3 Things You Can Do When You Don’t Have Time for Coaching

This post first appeared on BostInno.

“When we started our company, we were scrappy and lean. We hired a bunch of people in their early 20s with tons of hustle. Now we’re growing like crazy, and they’re in over their heads. It’s really not their fault – they’ve taken on more responsibility, we want to help them grow, but no one has the time for coaching.”

I can’t tell you how many times I’ve had this conversation with startups.

We invest so much time and energy in staying ahead of the market by developing new product features. Yet over and over again, we lag in developing our people. We wait until the pain is acute, when attrition skyrockets and people start leaving for better opportunities, or employee engagement and happiness hit rock bottom. Remember who builds those product features – people.

One thing’s for sure: employees often feel the pain before their leaders do. A Deloitte study of millennials noted that among employees who are likely to leave their employers within the next two years, 71 percent are unhappy with how their leadership skills are being developed. SHRM reports that the direct replacement costs of employee turnover can run as high as 50% – 60% of an employee’s annual salary, with total costs ranging from 90% to 200% of annual salary. That’s a whole lotta Benjamins.

When the reality finally hits us in the face like a bucket of cold ice water, managers get all the love. We double-down on sending managers to workshops and conferences and investing in coaches – but what about individual contributors? Plenty of employees deliberately choose an individual contributor path (HubSpot’s Pamela Vaughan wrote a great article about this). Others are high performers on the road to future management roles. They’re not managers, but they are leaders. And they’re critical to a company’s success.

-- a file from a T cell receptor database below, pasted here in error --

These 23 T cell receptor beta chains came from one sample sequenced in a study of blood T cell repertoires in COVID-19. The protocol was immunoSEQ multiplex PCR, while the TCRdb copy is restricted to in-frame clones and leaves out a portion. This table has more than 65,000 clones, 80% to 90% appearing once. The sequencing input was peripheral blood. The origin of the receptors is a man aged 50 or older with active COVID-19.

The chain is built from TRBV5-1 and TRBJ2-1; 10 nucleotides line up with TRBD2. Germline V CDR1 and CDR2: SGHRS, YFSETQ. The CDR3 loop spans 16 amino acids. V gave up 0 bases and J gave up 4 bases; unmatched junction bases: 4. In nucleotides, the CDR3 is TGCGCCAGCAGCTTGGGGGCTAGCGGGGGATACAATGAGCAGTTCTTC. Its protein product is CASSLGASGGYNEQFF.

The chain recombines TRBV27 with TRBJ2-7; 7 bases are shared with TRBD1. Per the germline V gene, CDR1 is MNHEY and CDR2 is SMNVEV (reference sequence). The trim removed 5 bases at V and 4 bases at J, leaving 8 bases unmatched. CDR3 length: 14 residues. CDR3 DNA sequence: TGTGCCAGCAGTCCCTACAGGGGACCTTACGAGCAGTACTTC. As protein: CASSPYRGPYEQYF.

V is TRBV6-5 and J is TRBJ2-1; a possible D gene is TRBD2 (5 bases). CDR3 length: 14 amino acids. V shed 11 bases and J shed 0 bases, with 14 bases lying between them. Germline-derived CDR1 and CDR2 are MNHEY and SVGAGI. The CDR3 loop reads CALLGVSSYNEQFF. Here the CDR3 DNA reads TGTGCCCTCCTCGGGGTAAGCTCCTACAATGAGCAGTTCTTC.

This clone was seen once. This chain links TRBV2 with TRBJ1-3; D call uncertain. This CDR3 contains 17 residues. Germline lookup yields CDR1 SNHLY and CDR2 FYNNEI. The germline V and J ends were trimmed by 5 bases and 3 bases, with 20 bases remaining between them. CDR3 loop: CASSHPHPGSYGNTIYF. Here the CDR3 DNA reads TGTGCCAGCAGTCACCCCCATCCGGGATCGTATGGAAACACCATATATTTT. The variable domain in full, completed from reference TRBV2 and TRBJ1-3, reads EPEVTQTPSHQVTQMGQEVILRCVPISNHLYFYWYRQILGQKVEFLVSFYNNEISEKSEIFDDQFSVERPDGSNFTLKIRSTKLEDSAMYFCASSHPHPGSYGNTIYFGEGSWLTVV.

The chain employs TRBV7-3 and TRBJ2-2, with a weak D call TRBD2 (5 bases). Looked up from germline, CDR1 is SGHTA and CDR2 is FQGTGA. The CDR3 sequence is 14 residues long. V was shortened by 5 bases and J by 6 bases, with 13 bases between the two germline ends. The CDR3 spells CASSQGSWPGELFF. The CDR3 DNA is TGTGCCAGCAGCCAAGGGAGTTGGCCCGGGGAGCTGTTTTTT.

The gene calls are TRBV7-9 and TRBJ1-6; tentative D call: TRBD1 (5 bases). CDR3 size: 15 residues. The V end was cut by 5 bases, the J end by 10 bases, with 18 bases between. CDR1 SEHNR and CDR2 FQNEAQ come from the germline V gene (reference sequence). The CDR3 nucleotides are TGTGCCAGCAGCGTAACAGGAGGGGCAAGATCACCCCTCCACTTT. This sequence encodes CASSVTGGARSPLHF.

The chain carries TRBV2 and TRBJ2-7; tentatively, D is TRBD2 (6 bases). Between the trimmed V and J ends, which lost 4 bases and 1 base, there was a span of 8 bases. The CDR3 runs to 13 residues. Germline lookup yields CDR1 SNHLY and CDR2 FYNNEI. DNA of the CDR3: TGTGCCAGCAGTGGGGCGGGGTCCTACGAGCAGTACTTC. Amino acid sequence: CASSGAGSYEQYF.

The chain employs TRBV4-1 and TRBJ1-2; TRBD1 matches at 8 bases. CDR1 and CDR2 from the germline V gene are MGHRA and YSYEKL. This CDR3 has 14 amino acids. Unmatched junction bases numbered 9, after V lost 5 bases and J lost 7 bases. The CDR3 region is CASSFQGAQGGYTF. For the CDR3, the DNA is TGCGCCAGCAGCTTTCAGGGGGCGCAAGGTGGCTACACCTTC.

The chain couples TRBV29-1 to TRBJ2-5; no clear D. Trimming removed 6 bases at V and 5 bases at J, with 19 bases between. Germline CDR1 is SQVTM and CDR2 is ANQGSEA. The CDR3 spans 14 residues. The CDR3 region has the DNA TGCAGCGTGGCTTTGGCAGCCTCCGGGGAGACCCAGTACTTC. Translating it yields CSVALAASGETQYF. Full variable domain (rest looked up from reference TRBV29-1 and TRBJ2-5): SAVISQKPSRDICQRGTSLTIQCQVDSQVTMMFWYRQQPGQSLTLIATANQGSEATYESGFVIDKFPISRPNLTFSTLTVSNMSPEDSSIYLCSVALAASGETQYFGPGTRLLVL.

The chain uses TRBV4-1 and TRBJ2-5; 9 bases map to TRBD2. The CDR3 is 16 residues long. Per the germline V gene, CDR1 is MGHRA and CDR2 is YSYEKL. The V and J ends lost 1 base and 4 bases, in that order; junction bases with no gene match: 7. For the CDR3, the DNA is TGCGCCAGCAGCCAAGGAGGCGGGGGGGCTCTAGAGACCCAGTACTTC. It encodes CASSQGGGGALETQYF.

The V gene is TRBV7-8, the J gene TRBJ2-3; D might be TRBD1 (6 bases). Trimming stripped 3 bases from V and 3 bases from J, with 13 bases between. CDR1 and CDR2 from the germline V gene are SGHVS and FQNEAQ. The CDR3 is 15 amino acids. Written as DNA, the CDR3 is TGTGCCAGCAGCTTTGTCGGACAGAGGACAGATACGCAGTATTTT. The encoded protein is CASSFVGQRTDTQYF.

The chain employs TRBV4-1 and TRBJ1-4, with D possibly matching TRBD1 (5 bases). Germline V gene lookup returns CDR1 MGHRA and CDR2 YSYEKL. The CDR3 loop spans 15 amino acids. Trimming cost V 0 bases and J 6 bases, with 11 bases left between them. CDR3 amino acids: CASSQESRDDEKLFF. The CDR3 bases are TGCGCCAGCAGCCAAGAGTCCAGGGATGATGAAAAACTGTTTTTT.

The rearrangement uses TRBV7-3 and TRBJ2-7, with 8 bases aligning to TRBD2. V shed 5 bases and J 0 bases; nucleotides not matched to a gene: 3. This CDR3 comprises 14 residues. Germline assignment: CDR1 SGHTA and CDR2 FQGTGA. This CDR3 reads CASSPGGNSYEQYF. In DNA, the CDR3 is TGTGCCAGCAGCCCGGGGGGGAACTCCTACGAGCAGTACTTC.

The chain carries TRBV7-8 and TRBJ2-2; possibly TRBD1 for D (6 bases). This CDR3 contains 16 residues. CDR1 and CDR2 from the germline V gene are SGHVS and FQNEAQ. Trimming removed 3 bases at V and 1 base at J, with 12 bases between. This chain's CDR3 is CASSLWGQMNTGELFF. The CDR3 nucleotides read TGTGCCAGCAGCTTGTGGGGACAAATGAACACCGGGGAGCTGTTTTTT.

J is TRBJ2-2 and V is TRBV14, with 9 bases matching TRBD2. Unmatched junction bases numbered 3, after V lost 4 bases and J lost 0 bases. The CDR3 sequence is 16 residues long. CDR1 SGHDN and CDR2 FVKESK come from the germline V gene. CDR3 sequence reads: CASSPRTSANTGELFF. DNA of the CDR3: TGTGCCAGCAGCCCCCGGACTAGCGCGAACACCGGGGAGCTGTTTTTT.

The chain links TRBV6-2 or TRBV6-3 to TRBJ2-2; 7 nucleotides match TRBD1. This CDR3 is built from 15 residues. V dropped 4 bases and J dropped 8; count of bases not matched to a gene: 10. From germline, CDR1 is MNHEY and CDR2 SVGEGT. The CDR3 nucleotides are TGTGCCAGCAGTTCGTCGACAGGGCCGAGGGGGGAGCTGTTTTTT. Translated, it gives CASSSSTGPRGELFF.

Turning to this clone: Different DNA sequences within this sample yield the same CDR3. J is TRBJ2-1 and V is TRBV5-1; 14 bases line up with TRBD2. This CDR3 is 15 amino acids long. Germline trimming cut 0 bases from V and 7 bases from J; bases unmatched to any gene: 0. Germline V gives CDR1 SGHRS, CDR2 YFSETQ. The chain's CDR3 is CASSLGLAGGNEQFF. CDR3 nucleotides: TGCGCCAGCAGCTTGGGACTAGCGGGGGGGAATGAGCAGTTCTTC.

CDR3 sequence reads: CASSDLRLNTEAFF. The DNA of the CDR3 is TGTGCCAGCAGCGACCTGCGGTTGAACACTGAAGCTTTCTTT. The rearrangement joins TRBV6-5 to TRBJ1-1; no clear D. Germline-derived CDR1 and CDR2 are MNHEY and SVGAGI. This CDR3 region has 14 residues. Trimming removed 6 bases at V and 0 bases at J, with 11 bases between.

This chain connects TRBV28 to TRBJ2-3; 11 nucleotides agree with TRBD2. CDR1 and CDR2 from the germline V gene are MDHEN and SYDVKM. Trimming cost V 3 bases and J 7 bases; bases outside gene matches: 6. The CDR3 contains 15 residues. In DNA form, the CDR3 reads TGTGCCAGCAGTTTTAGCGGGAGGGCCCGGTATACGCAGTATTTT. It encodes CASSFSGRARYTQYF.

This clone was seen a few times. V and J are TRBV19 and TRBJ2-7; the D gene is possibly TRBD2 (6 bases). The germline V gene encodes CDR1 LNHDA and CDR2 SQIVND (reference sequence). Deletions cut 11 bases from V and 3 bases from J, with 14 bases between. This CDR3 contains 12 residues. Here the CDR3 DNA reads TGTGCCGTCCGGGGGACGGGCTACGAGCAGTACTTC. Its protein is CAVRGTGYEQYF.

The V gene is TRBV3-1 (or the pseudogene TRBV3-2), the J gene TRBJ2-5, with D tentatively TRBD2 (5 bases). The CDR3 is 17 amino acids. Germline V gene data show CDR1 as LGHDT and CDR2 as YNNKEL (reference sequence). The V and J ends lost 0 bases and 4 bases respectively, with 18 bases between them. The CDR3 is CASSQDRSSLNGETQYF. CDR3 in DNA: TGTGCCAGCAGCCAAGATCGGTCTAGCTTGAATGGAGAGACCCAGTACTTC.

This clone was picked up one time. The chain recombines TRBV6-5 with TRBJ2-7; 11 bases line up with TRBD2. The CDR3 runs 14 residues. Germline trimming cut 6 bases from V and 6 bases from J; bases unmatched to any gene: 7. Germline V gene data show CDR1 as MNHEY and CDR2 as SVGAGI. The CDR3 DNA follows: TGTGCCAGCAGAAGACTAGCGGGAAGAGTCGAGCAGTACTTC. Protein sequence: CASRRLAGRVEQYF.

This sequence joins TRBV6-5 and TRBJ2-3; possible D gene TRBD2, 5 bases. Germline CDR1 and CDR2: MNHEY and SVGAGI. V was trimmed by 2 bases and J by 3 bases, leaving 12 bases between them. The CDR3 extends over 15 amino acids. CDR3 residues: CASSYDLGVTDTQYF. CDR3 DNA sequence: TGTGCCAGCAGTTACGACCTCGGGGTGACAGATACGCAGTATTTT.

Boston startups are starting to take note. Companies and programs like Intelligent.ly EMERGE are stepping up to shine a light on the importance of developing our city’s next-generation of leaders. I’m a co-founder of Intelligent.ly; at the last Emerge event, I heard from a handful of Boston’s best tech recruiters and leaders.

HubSpot’s Katie Burke shared her perspective: “One of the most critical steps in retaining top talent in Boston is ensuring that rising stars in the tech community receive the training, support and network they need to grow personally and professionally in their careers.” They’re not alone.

Loren Boyce, Director of Talent at Yesware echoed the focus on investing in personal development for individual contributors, “We are all-in when it comes to providing resources and experiences that help our employees reach their professional potential.”

What can you and your company do to develop these leaders? Here are three tips:

Start a Conversation

The first step to developing individual contributors is understanding how they want to grow. Let your team members know that you want to support their personal development. Set up a 1:1 to talk through their personal goals, and together, consider the resources you can help provide. This might mean connecting them with mentorship opportunities or investing in skills training. You won’t know until you ask.

Self-Assess

Experts go back and forth on the science and applicability of the various personality tests that dominate leadership development conversations. My perspective is that if they help you better understand something about yourself – your strengths, and the way you operate – it’s a win for everyone. 16Personalities provides a simple and free personality test based on the Myer-Briggs approach. Encourage your team members to learn from the insight that resonates for them…and don’t stress about the areas that don’t.

Organize a Leadership Lunch & Learn

Consider how many individual contributors you could reach with solid leadership advice if you leveraged your internal team to set up a weekly or monthly Leadership Lunch & Learn. Invite respected leaders from inside your company to share leadership advice and tips that helped them through their own careers.

Close your eyes. Think about all the individual contributors in your company. Consider what you could achieve if they truly had the coaching they need to fulfill their leadership potential. Now envision them walking out the door because you don’t have time to support them. Scary, right?